The circuit is build on a piggy-back pc board that just fits above the 2nd IF and audio board. All connections are directly on the board. The filter board is mounted with stand off wires that are soldered on the top ground plane of the 2nd IF and audio board and the free copper surfaces at the back of the filter board. To create some extra space I did remove the 115VAC fan connector from the back panel of the TR7 (I use a 12Vdc fan).

Here are some results of the old and new noise responses made in Spectrum Lab™, a great program by DL5YHF. All measurements are direct from the load speaker output of the TR7 to the PC soundcard input. Noise spectrum response shown 0 Hz to 5kHz at 10db/div; antenna disconnected and RF gain fully clock wise.

  1. 2400Hz SSB filter, audio filter off. The passband of the SSB filter is visible.
  2. 2400Hz SSB filter, audio filter 2500Hz. The noise above the 2500Hz passband is dramatically reduced.
  3. 300Hz CW filter and audio filter off. The passband of the CW filter is visible.
  4. 2400Hz CW filter, audio filter 2500Hz. The noise above the 2500Hz passband is dramatically reduced.
  5. 300Hz CW filter, audio filter 1000Hz. The noise above the 1000Hz passband is dramatically reduced.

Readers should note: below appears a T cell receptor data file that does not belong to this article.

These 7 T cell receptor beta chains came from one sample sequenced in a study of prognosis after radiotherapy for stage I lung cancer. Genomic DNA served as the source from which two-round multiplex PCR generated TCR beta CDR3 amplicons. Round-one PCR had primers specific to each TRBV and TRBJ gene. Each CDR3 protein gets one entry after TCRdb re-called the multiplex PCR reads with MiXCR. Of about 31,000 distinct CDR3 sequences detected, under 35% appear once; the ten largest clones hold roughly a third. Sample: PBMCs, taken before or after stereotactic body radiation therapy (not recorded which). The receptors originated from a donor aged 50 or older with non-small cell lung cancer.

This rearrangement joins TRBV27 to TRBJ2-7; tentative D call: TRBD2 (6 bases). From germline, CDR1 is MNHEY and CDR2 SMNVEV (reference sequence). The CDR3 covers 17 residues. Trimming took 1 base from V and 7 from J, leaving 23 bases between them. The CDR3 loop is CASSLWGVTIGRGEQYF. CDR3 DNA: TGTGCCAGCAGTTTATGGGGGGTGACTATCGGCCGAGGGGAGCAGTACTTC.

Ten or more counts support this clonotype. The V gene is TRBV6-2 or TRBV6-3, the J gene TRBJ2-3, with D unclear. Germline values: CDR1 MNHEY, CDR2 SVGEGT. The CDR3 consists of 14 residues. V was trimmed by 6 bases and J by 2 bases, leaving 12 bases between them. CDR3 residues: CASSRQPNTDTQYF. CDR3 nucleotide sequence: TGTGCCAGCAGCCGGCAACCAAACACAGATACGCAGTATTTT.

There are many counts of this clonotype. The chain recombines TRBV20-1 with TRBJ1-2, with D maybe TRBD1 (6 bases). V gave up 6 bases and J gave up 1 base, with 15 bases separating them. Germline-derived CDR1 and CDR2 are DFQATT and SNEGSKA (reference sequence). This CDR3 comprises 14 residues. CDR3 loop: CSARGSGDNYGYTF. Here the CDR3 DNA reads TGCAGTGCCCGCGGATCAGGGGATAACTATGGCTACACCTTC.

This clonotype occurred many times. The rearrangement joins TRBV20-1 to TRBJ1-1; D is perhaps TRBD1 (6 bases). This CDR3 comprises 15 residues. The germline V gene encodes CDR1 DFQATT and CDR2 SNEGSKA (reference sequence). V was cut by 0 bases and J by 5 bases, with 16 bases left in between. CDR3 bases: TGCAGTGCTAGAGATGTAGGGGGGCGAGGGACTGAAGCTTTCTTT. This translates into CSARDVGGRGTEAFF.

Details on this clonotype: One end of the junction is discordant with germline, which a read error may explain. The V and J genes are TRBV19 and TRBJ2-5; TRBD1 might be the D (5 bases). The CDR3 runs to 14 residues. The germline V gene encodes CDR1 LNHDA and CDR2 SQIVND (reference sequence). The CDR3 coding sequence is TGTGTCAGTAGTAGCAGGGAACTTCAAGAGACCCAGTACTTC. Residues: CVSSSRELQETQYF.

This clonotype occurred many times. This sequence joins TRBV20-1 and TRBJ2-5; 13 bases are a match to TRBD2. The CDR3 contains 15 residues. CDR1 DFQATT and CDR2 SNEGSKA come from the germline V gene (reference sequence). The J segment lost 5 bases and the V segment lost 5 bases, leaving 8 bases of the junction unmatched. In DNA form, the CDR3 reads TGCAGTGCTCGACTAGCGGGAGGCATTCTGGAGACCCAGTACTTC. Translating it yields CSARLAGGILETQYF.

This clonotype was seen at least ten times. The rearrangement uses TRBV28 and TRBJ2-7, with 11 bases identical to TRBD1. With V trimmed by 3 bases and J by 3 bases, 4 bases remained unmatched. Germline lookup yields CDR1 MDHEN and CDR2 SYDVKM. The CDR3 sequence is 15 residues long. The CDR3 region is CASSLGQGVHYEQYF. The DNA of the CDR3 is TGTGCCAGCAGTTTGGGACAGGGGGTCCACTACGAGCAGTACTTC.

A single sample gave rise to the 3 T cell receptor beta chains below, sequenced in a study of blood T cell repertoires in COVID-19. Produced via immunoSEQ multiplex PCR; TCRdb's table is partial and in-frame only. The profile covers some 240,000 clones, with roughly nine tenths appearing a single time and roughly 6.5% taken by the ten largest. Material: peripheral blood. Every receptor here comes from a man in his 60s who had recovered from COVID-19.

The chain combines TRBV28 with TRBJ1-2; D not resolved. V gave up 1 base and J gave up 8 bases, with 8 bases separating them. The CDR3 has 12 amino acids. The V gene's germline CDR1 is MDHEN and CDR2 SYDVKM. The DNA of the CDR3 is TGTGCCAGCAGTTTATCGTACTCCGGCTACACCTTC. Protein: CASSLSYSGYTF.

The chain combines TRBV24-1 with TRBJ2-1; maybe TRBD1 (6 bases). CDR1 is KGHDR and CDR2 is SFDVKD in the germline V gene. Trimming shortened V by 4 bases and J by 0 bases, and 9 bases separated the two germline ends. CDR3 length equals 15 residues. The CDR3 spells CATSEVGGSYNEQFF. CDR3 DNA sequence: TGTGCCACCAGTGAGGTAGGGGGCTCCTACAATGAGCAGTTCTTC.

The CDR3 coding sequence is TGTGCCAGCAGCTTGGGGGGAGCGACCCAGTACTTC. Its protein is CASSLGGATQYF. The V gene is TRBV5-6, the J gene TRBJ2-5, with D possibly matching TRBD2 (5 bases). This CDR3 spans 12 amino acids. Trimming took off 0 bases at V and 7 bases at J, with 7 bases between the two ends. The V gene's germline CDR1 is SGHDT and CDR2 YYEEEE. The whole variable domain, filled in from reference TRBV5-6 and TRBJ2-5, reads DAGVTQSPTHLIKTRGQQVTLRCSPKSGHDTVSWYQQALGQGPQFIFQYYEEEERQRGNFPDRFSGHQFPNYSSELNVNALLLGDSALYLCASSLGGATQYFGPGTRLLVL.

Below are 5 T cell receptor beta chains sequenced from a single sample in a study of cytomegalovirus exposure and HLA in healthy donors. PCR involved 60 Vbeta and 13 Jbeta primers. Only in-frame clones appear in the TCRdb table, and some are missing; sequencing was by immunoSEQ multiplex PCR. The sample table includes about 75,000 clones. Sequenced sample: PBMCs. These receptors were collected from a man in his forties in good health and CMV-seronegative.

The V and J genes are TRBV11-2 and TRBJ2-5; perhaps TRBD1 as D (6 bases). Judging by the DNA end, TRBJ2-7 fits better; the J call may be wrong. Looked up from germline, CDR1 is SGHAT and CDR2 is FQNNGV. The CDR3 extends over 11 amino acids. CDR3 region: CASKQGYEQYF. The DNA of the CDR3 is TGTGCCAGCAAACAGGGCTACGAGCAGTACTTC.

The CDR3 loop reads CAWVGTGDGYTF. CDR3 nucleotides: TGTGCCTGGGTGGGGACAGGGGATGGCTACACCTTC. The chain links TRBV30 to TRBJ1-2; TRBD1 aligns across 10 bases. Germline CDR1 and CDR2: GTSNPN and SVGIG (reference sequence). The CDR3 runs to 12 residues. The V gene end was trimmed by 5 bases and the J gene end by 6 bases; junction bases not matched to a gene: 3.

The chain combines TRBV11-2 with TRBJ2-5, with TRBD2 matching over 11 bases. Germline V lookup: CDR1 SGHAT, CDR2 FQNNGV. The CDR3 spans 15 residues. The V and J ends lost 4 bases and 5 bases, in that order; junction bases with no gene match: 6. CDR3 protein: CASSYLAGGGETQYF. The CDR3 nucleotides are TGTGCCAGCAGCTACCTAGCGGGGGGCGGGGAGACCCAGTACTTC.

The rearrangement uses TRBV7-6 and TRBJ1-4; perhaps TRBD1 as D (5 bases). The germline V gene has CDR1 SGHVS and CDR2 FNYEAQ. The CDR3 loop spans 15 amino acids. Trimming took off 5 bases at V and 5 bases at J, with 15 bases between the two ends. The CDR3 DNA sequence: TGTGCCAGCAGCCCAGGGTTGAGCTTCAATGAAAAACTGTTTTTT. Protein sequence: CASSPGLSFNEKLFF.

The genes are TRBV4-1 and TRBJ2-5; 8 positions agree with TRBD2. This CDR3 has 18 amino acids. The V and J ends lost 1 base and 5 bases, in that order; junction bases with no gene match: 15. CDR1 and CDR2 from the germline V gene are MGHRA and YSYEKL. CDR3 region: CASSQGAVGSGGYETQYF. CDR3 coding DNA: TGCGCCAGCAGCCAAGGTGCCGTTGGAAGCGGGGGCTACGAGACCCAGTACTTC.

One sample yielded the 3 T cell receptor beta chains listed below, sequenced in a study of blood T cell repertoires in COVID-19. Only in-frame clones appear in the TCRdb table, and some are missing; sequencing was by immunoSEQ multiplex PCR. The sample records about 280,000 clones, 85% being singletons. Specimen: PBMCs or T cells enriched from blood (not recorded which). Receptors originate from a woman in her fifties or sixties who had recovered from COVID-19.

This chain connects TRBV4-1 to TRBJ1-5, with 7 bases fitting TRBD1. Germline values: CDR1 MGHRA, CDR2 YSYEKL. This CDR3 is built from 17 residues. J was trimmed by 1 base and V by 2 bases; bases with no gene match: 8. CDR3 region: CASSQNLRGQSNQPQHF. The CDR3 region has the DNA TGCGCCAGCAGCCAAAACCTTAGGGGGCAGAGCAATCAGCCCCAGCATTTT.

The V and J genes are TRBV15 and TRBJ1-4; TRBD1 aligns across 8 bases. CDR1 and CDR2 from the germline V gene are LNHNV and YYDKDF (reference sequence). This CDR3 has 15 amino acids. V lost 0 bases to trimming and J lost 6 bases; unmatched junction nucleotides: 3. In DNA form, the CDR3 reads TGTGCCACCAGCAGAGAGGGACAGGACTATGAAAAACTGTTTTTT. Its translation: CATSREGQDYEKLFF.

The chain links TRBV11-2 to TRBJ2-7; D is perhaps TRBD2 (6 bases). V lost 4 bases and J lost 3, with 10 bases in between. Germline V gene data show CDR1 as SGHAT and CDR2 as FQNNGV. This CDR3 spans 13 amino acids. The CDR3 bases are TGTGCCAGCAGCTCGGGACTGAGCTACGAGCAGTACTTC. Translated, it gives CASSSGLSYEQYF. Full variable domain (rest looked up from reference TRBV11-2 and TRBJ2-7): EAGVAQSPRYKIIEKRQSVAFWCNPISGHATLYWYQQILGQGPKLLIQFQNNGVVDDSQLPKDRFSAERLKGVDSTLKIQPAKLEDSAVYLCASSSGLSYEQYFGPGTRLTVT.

Hover the pictures to read the tooltip info, or click for a large screen photo.

2400Hz SSB filter, audio filter off. The passband of the SSB filter is visible. 2400Hz SSB filter, audio filter 2500Hz. The noise above the 2500Hz passband is dramatically reduced. 300Hz CW filter and audio filter off. The passband of the CW filter is visible. 2400Hz CW filter, audio filter 2500Hz. The noise above the 2500Hz passband is dramatically reduced. 300Hz CW filter, audio filter 1000Hz. The noise above the 1000Hz passband is dramatically reduced.

What remains is the (proto-type) diagram and PC-board design. Click on the left picture to open the diagram in PDF-format. The PC-board is designed with Abacom's™ Sprint Layout 3.0 and is available on request. A bitmap of the layout is included in the ZIP-file below. To keep the board compact and to avoid a double sided layer, there are two wire bridges. One in the middle of the board and the other under IC2 The board dimensions are: 42x52mm.

Click to see the drawing in PDF format.


I provide as much as possible information for this design. I do not supply any parts or printed circuit boards. Modifications done to the original Drake TR7 are to the full responsibility of the owner. However I am always interested in your experiences.

Rien, PA0TRT


  • - Maxim Integrated Products
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RF preamplifier for the Drake TR7